Burmese royal titles
Burmese royal titles are the royal styles that were in use by the Burmese monarchy until the disintegration of the last Burmese monarchy, the Konbaung dynasty, in 1885. These titles were exclusively used by those of royal lineage (မင်းမျိုးမင်းနွယ်; ထီးရိုးနန်းရိုး; ဆွေတော်မျိုးတော်), or more formally, Maha Zi Maha Thwei (မဟာဆီမဟာသွေး).
Titles and rank in the Konbaung dynasty
The King was known by a variety of titles, including the following:
- Hpondawgyi (Hlathaw) Hpaya (ဘုန်းတော်ကြီး(လှသော)ဘုရား [pʰóʊɴdɔ̀dʑí pʰəjá])
- Ashin Hpaya (အရှင်ဘုရား [əʃɪ̀ɴ pʰəjá])
- Shwe Nan Shin Hpaya (ရွှေနန်းရှင်ဘုရား)
- Ekarit Min Myat (ဧကရာဇ် မင်းမြတ်)
- Shin Bayin (ရှင်ဘုရင်)
- Athet U San Paing Than Ashin (အသက်ဦးဆံပိုင်သန်အရှင်, lit. "Lord of the life, head, and hair of all beings")
- Shwe Nan Shwe Pyatthat Thahkin (ရွှေနန်းရွှေပြာသာဒ်သခင်, lit. "Master Lord of the Golden Palace and Golden Spired Roofs") - used in the Taungoo and Konbaung dynasties
- Hkamedaw (ခမည်းတော် [kʰəmɛ́dɔ̀], lit. "royal father") - by his children (the princes and princesses)
- Dagadaw Yemyeshin (တကာတော်ရေမြေရှင်) - by Buddhist monks
- Dagadaw Ekarit Min Myat (တကာတော်ဧကရာဇ်မင်းမြတ်) - by Buddhist monks
Queens of first rank (Senior Queens) were called Nanya Mibaya (နန်းရ မိဖုရား, lit. 'Queens who Possess Palaces'). The expansion and ranKing of Senior Queens was an innovation during the reign of King Singu Min (1776-1782). In order of precedence, they were as follows:
- Chief Queen (နန်းမတော် မိဖုရားခေါင်ကြီး, Nanmadaw Mibaya Hkaunggyi) or Queen of the Southern Palace (တောင်နန်း(မ)တော် မိဖုရား(ခေါင်ကြီး), Taung Nandaw Mibaya) - As the Chief Queen, she alone had the right to a white umbrella and to sit with the King on the royal throne. She was also variously known as Taung Nyazan (တောင်ညာစံ), Ashin Nanmadaw Hpaya (အရှင်နန်းမတော်ဘုရား). and Nanmadaw (နန်းမတော်)
- Queen of the Northern Palace (မြောက်နန်းတော် မိဖုရား, Myauk Nandaw Mibaya)
- Queen of the Centre Palace (အလယ်နန်းတော် မိဖုရား, Ale Nandaw Mibaya)
- Queen of the Western Palace (အနောက်နန်းတော် မိဖုရား, Anauk Nandaw Mibaya)
Queens of second rank were known as Ahsaungya Mibaya (အဆောင်ရမိဖုရား, lit. 'Queens who Possess Royal Apartments'). These ranks were created during the reign of King Tharrawaddy Min (1837-1846). In order of precedence, they were as follows:
- Queen of the Southern Apartment (တောင်ဆောင်တော် မိဖုရား, Taung Hsaungdaw Mibaya)
- Queen of the Northern Apartment (မြောက်ဆောင်တော် မိဖုရား, Myauk Hsaungdaw Mibaya)
Queens of third rank were known as Shweye Hsaungya Mibaya (ရွှေရေးဆောင်ရ မိဖုရား, lit. 'Queens who Possess the Gilded Chambers'). These were innovations dating to the reign of King Bodawphaya. In order of precedence, they were as follows:
- Queen of the Southern Gilded Chamber (မြန်အောင်တောင်ရွှေရေးဆောင် မိဖုရား, Myan Aung Taung Shweye Hsaung Mibaya)
- Queen of the Northern Gilded Chamber (မြန်အောင်မြောက်ရွှေရေးဆောင် မိဖုရား, Myan Aung Myauk Shweye Hsaung Mibaya)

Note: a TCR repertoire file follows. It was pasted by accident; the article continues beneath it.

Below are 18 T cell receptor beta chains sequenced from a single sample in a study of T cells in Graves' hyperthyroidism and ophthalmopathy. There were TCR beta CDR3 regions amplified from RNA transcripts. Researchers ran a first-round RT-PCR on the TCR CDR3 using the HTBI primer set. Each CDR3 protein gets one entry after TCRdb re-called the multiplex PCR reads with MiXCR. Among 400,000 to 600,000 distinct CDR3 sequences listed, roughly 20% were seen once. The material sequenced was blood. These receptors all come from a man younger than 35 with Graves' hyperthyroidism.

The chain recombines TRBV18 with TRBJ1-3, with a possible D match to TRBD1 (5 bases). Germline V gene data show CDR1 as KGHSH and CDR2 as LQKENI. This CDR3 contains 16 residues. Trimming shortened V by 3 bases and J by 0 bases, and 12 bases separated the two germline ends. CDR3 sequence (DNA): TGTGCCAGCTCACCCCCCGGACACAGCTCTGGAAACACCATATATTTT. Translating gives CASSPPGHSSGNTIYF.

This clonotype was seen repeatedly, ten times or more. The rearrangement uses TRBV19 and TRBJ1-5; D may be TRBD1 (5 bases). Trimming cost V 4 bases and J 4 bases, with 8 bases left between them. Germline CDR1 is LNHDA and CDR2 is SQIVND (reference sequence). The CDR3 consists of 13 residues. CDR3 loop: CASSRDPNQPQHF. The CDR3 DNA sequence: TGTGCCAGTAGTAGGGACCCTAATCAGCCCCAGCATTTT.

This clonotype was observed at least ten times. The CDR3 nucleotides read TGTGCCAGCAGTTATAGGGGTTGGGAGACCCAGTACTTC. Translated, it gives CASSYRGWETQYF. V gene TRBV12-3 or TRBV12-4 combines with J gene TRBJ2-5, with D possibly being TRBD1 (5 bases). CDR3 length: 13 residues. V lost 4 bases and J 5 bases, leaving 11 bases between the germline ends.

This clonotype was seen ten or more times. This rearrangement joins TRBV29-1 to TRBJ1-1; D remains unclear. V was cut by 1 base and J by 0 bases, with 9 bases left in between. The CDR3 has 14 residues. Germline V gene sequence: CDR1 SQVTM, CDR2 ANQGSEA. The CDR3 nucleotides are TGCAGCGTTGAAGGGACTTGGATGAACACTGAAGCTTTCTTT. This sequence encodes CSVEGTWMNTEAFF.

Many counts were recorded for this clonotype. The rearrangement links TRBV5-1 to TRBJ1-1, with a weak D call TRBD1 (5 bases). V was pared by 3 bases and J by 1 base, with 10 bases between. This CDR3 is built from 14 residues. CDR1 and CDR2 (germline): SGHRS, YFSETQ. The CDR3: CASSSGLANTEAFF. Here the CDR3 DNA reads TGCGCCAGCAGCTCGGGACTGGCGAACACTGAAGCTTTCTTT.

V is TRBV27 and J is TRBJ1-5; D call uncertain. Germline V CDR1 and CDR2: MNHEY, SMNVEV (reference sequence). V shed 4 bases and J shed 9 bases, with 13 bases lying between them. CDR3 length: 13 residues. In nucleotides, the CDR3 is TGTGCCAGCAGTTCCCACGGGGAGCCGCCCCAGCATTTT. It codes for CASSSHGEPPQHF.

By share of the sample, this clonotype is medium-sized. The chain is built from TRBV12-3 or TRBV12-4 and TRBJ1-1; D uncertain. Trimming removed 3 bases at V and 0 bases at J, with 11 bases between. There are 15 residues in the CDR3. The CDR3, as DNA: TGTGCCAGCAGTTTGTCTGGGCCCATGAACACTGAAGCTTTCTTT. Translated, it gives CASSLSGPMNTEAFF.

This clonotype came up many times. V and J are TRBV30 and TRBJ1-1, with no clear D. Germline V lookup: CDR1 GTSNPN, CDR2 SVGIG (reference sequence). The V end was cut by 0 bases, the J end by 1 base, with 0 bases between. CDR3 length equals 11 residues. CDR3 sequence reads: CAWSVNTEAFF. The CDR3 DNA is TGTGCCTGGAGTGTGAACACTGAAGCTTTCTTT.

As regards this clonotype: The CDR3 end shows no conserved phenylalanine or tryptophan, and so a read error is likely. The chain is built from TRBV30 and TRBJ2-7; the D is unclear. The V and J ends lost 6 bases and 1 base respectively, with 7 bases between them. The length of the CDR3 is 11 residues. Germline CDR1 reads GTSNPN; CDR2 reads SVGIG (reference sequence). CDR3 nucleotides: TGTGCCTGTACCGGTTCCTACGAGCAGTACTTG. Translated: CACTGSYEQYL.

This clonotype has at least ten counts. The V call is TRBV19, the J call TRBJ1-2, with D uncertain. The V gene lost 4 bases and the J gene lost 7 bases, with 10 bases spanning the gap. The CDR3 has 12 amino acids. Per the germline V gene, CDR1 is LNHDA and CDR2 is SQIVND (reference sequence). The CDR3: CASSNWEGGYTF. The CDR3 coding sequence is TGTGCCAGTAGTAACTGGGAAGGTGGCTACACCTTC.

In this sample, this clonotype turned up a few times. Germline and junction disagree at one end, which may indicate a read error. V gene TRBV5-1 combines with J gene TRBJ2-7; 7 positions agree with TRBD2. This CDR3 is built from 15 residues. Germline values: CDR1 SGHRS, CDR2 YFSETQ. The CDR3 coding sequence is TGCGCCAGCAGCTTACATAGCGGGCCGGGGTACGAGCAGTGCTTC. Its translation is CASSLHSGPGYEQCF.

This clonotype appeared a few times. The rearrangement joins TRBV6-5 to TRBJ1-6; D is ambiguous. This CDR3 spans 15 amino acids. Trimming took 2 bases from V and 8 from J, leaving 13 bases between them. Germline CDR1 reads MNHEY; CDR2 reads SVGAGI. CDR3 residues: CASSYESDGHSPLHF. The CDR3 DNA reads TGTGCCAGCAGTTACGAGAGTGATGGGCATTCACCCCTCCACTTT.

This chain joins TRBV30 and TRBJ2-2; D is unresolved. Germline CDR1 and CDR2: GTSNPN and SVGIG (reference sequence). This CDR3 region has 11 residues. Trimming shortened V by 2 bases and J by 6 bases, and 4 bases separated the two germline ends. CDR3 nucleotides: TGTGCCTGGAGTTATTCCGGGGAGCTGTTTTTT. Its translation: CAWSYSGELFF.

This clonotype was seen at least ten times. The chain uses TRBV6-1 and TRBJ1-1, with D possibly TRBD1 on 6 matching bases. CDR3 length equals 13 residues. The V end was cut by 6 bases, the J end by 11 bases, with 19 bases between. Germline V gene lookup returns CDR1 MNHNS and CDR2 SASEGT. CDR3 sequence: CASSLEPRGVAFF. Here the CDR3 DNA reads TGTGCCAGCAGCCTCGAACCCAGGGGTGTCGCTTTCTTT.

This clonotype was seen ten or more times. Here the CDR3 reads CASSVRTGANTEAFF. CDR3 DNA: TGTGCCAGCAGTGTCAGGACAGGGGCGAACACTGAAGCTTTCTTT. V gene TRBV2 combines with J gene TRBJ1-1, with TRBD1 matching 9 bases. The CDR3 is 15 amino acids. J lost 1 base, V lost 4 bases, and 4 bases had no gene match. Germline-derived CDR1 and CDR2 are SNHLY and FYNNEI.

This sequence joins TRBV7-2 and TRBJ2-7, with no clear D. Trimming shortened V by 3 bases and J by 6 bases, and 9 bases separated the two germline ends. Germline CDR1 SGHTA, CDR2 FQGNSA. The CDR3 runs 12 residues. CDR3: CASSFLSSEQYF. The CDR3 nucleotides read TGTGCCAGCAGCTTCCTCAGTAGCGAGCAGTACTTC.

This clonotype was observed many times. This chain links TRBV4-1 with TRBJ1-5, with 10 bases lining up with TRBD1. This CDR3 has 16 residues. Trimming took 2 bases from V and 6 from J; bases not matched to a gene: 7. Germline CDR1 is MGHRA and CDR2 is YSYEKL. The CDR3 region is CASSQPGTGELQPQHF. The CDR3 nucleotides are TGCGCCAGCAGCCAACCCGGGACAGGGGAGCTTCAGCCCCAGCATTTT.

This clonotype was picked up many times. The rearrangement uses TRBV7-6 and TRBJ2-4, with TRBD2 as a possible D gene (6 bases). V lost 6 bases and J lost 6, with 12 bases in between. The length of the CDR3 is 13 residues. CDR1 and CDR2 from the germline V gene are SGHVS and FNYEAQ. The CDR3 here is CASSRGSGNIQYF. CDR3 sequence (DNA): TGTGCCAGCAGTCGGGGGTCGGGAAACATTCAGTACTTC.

- Queen of the Central Gilded Chamber (မြန်အောင်အလယ်ရွှေရေးဆောင် မိဖုရား, Myan Aung Ale Shweye Hsaung Mibaya)
- Queen of the Western Gilded Chamber (မြန်အောင်အနောက်ရွှေရေးဆောင် မိဖုရား, Myan Aung Anauk Shweye Hsaung Mibaya)
Queens of fourth rank were considered minor consorts:
- Myosa Mibaya (မြို့စားမိဖုရား)
- Ywaza Mibaya (ရွာစား မိဖုရား)
Royal concubines were typically the daughters of officials and tributary princes. They received no rank and in order of precedence were as follows:
- Kolottaw (ကိုယ်လုပ်တော်, lit. "one who administers the royal body")
- Chedawtin (ခြေတော်တင်, lit. "one on whom the royal feet are placed")
- Maungma (မောင်းမ)
Consorts were granted titles based on rank, divided into two grades (queens and for concubines).
The styles of queens contained the following words based on rank, as follows (in order of precedence):
- Devī (ဒေဝီ, Pali 'goddess')
- Mahe (မဟေ)
- Sīri (သီရိ, Pali 'splendour')
- Su (သု)
- Min (မင်း, Burmese 'lord')
The styles of royal concubines contained the following words based on rank, as follows (in order of precedence):
- Dewī (ဒေဝီ, Pali 'goddess')
- Watī (ဝတီ)
- Rujā (ရုဇာ)
- Pabhā (ပဘာ)
- Kesā (ကေသာ, Pali 'hair')
- Candā (စန္ဒာ, Pali 'moon')
- Mālā (မာလာ, Pali 'garland')
- Muttā (မုတ္တာ)
Royal princes included the sons and brothers of the King (Minnyi Mintha) who were ranked, as follows (in order of precedence):
- Crown Prince (အိမ်ရှေ့မင်းသား, Einshay Mintha) - the Heir Apparent, who was appointed by the King and second only to the King in precedence. He was also known as the Uparaja (ဥပရာဇာ).
- Great Princes (မင်းသားကြီး, Minthagyi) - First-grade princes (the King's brothers and the sons of Senior Queens). There were 18 Great Princes at any given time, divided into 9 of the left and 9 of the right. 
- Shwe Kodawgyi Awratha (ရွှေကိုယ်တော်ကြီး ဩရသ): The eldest son of the King, by his chief Queen
- Shwe Kodawgyi Razaputra (ရွှေကိုယ်တော်ကြီး ရာဇပုတြ): The younger sons of the King, by his chief Queen
- Shwe Kodawgyi (ရွှေကိုယ်တော်ကြီး): The sons of the King, by his senior Queens
- Middle Princes (မင်းသားလတ်, Minthalat) - Second grade princes born of lesser queens. There were 18 Middle Princes at any given time, divided into 9 of the left and 9 of the right.
- Kodawgyi (ကိုယ်တော်ကြီး): The sons of the King, by his junior wives